2Deferred IO
   5Deferred IO is a way to delay and repurpose IO. It uses host memory as a
   6buffer and the MMU pagefault as a pretrigger for when to perform the device
   7IO. The following example may be a useful explanation of how one such setup
  10- userspace app like Xfbdev mmaps framebuffer
  11- deferred IO and driver sets up fault and page_mkwrite handlers
  12- userspace app tries to write to mmapped vaddress
  13- we get pagefault and reach fault handler
  14- fault handler finds and returns physical page
  15- we get page_mkwrite where we add this page to a list
  16- schedule a workqueue task to be run after a delay
  17- app continues writing to that page with no additional cost. this is
  18  the key benefit.
  19- the workqueue task comes in and mkcleans the pages on the list, then
  20  completes the work associated with updating the framebuffer. this is
  21  the real work talking to the device.
  22- app tries to write to the address (that has now been mkcleaned)
  23- get pagefault and the above sequence occurs again
  25As can be seen from above, one benefit is roughly to allow bursty framebuffer
  26writes to occur at minimum cost. Then after some time when hopefully things
  27have gone quiet, we go and really update the framebuffer which would be
  28a relatively more expensive operation.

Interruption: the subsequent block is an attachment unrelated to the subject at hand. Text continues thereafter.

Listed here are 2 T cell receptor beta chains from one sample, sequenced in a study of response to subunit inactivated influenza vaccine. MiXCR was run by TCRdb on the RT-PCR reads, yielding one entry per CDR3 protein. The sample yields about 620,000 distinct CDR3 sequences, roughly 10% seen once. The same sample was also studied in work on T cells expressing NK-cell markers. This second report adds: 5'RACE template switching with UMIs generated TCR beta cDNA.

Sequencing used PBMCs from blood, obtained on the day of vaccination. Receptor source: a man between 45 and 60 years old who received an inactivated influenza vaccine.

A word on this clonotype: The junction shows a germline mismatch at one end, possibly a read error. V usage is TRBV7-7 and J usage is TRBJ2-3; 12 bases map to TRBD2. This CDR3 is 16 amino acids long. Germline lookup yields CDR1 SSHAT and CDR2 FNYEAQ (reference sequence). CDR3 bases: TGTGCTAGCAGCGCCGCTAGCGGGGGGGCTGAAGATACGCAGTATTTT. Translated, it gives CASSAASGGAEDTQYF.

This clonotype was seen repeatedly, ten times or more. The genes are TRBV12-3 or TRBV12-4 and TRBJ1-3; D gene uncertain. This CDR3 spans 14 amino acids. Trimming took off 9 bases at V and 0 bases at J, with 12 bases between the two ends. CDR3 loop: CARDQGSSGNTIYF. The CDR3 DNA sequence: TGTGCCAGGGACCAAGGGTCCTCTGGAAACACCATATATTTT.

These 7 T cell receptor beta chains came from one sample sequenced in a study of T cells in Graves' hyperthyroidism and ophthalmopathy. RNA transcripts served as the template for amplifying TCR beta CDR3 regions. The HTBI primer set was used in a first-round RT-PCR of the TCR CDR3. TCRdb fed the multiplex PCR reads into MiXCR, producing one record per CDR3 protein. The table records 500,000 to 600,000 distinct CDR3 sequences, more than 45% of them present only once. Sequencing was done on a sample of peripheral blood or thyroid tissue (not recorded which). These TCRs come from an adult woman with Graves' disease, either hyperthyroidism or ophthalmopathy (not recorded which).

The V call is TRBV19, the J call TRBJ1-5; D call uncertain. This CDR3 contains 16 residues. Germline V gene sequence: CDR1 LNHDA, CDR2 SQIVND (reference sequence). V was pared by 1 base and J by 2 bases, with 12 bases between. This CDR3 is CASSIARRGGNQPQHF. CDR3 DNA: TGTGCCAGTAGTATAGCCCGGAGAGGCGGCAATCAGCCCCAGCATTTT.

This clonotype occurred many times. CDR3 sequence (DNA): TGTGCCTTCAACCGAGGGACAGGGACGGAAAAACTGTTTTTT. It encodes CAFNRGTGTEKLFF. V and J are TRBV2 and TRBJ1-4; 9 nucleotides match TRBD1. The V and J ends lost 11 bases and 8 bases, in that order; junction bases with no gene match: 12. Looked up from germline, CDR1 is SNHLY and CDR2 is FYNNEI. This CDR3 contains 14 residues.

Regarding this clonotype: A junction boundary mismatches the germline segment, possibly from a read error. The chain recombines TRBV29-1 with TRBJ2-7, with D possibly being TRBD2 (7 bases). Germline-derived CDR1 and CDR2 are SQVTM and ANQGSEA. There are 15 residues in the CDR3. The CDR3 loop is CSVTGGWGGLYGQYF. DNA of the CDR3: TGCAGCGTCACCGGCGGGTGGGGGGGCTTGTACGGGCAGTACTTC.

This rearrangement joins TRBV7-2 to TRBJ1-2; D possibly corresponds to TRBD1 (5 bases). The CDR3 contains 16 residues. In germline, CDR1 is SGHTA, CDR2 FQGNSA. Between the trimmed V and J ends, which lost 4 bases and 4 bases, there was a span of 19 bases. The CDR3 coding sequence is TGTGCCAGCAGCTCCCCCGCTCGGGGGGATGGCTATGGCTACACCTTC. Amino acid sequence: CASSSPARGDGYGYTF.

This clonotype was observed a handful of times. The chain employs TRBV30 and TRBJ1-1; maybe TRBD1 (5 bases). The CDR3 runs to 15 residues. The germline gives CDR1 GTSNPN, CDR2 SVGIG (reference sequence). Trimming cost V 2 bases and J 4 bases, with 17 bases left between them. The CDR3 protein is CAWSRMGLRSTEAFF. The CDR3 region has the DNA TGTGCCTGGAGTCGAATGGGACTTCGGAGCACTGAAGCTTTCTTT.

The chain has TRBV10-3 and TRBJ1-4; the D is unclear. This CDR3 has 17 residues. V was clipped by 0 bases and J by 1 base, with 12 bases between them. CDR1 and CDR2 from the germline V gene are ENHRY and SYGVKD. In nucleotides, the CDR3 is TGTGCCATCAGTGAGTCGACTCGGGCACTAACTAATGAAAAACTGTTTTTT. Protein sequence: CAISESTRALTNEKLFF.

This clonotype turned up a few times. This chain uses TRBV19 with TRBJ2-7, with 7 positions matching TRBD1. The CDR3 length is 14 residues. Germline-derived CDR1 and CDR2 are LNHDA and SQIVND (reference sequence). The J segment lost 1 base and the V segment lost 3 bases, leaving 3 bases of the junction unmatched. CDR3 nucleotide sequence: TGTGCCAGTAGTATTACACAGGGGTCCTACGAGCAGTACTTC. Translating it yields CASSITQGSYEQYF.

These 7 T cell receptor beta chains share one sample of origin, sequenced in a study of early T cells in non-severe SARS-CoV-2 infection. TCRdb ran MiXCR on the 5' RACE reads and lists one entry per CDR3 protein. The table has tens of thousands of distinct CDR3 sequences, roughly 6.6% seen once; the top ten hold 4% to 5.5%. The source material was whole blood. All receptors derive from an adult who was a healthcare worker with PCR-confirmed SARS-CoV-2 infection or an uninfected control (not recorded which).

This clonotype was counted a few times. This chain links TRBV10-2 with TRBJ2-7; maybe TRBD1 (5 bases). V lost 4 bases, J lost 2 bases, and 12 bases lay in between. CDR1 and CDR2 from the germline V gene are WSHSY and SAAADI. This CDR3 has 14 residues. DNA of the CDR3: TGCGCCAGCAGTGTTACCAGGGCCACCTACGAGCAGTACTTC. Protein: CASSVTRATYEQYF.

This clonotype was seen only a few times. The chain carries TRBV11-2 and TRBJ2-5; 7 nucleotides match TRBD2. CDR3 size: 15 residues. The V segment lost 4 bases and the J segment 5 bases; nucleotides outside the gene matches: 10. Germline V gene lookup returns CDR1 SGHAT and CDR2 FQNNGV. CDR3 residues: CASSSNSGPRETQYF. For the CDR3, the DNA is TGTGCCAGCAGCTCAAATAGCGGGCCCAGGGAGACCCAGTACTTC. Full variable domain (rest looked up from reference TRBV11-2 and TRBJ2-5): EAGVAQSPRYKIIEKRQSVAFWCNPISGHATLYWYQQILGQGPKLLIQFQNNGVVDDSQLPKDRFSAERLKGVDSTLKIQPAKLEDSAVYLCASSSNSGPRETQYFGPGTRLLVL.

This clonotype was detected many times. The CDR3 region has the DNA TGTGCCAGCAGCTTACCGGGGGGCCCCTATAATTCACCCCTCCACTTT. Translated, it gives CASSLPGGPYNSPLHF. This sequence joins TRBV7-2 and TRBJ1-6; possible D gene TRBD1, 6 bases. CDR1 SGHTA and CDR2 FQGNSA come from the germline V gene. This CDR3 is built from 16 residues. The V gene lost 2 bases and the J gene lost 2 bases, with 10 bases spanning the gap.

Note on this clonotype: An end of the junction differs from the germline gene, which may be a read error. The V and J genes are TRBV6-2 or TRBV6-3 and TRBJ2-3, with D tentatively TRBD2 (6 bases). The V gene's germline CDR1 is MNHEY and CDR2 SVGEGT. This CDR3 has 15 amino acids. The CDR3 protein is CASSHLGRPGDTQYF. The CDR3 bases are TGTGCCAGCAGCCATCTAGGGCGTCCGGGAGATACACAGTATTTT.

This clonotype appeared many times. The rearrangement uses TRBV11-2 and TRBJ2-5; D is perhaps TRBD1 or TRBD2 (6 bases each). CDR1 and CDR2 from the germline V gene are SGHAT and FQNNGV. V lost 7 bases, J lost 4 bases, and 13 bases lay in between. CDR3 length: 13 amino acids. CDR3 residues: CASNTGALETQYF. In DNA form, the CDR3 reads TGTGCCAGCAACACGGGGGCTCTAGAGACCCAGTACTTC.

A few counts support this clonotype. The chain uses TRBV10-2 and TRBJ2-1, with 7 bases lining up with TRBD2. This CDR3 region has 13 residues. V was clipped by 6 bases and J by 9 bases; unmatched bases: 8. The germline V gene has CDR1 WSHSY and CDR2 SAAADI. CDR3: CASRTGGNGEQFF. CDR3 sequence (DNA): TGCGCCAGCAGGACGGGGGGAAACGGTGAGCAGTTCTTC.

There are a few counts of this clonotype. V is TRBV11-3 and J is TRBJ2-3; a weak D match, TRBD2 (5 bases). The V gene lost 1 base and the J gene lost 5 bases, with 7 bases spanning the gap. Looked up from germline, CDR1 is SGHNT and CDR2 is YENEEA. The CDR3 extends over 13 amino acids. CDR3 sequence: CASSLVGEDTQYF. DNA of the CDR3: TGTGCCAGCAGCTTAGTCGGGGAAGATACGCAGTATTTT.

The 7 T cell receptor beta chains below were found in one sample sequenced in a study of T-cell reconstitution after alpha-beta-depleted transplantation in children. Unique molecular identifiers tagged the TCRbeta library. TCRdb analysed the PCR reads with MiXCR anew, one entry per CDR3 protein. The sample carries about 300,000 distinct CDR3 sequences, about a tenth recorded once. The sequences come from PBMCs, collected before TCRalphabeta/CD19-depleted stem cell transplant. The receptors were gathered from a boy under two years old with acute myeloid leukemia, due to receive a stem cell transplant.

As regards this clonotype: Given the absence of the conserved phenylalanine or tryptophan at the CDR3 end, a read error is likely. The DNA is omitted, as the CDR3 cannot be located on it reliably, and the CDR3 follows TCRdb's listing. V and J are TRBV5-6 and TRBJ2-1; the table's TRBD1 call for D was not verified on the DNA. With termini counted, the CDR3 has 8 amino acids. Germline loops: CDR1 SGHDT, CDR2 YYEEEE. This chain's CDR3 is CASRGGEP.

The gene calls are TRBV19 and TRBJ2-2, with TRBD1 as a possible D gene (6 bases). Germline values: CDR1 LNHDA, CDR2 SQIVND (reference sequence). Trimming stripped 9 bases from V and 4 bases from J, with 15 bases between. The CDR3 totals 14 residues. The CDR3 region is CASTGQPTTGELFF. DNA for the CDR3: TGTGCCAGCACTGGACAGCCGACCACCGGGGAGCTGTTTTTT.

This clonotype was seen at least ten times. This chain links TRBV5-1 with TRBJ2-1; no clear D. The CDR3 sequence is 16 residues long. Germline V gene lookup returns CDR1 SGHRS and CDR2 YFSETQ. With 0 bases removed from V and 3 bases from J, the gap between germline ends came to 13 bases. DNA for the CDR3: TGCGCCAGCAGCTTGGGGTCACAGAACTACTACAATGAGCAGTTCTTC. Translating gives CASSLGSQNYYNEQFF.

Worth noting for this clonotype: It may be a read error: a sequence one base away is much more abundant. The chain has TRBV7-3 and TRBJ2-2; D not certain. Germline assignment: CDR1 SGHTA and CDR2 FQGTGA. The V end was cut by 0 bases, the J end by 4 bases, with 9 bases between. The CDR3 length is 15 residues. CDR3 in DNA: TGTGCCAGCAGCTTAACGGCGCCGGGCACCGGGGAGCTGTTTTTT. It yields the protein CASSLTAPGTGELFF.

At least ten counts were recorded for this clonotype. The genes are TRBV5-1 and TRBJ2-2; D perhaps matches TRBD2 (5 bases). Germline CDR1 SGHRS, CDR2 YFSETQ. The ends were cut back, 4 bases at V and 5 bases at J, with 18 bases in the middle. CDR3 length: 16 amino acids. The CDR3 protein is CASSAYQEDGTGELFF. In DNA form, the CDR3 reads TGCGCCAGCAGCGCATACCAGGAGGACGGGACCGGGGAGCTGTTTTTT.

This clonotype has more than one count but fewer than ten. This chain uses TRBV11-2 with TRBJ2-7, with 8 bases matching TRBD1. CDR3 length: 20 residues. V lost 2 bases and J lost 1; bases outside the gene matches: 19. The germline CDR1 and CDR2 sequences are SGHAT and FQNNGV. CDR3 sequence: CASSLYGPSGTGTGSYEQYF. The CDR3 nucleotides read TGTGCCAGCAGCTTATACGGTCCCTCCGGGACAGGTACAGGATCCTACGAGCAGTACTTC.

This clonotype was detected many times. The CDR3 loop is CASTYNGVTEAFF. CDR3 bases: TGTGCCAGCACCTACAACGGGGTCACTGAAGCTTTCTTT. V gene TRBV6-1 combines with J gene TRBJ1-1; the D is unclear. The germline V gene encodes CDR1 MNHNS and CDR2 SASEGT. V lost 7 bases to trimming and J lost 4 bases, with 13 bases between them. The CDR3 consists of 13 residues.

30For some types of nonvolatile high latency displays, the desired image is
  31the final image rather than the intermediate stages which is why it's okay
  32to not update for each write that is occurring.
  34It may be the case that this is useful in other scenarios as well. Paul Mundt
  35has mentioned a case where it is beneficial to use the page count to decide
  36whether to coalesce and issue SG DMA or to do memory bursts.
  38Another one may be if one has a device framebuffer that is in an usual format,
  39say diagonally shifting RGB, this may then be a mechanism for you to allow
  40apps to pretend to have a normal framebuffer but reswizzle for the device
  41framebuffer at vsync time based on the touched pagelist.
  43How to use it: (for applications)
  45No changes needed. mmap the framebuffer like normal and just use it.
  47How to use it: (for fbdev drivers)
  49The following example may be helpful.
  511. Setup your structure. Eg::
  53        static struct fb_deferred_io hecubafb_defio = {
  54                .delay          = HZ,
  55                .deferred_io    = hecubafb_dpy_deferred_io,
  56        };
  58The delay is the minimum delay between when the page_mkwrite trigger occurs
  59and when the deferred_io callback is called. The deferred_io callback is
  60explained below.
  622. Setup your deferred IO callback. Eg::
  64        static void hecubafb_dpy_deferred_io(struct fb_info *info,
  65                                             struct list_head *pagelist)
  67The deferred_io callback is where you would perform all your IO to the display
  68device. You receive the pagelist which is the list of pages that were written
  69to during the delay. You must not modify this list. This callback is called
  70from a workqueue.
  723. Call init::
  74        info->fbdefio = &hecubafb_defio;
  75        fb_deferred_io_init(info);
  774. Call cleanup::
  79        fb_deferred_io_cleanup(info);